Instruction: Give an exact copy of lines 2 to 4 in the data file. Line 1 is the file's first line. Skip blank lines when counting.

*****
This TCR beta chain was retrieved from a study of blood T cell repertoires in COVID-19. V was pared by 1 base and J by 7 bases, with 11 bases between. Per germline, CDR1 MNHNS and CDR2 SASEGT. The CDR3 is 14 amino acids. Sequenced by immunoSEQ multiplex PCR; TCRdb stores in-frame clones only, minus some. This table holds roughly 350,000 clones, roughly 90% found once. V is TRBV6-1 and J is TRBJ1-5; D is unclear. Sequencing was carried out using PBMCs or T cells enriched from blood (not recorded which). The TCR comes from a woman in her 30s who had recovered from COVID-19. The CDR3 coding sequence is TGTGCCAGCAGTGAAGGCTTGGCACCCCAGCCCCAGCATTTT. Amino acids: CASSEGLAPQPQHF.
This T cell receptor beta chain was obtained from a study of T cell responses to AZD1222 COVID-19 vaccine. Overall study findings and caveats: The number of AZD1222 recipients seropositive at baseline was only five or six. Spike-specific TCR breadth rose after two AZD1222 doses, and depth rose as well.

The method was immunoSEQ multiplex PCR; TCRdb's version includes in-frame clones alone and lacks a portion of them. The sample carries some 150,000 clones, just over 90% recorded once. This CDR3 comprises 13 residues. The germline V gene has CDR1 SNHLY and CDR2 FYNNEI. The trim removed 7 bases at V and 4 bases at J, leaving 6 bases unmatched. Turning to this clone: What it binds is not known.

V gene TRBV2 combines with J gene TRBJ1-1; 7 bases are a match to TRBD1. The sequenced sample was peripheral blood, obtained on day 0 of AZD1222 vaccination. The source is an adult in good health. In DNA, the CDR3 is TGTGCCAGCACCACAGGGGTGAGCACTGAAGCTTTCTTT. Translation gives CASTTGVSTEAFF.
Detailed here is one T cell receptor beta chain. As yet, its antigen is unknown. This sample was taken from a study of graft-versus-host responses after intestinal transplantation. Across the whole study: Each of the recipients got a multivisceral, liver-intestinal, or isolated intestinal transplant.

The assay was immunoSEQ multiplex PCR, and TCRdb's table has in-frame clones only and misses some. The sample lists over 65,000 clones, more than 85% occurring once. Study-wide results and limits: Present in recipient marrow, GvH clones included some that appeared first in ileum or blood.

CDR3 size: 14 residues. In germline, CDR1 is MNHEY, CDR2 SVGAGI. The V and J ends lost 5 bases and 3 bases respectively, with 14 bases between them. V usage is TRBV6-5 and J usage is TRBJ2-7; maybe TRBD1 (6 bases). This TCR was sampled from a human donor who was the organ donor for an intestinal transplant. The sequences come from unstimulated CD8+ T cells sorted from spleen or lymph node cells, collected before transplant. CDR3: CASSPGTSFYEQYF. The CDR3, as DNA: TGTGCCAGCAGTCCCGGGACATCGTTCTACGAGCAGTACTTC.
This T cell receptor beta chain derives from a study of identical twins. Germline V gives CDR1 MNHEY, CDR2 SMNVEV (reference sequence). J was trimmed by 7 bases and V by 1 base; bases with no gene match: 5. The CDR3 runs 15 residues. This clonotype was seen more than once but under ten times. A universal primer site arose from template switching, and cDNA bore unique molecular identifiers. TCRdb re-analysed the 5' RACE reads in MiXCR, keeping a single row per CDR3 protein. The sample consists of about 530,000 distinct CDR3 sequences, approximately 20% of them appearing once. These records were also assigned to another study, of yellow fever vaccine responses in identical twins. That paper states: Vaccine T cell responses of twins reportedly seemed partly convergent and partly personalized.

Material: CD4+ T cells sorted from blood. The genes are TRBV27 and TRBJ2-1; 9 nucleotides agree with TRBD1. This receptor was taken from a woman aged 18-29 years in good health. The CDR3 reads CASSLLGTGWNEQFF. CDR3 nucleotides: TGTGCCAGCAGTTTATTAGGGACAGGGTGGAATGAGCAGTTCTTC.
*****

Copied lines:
This T cell receptor beta chain was obtained from a study of T cell responses to AZD1222 COVID-19 vaccine. Overall study findings and caveats: The number of AZD1222 recipients seropositive at baseline was only five or six. Spike-specific TCR breadth rose after two AZD1222 doses, and depth rose as well.

The method was immunoSEQ multiplex PCR; TCRdb's version includes in-frame clones alone and lacks a portion of them. The sample carries some 150,000 clones, just over 90% recorded once. This CDR3 comprises 13 residues. The germline V gene has CDR1 SNHLY and CDR2 FYNNEI. The trim removed 7 bases at V and 4 bases at J, leaving 6 bases unmatched. Turning to this clone: What it binds is not known.

V gene TRBV2 combines with J gene TRBJ1-1; 7 bases are a match to TRBD1. The sequenced sample was peripheral blood, obtained on day 0 of AZD1222 vaccination. The source is an adult in good health. In DNA, the CDR3 is TGTGCCAGCACCACAGGGGTGAGCACTGAAGCTTTCTTT. Translation gives CASTTGVSTEAFF.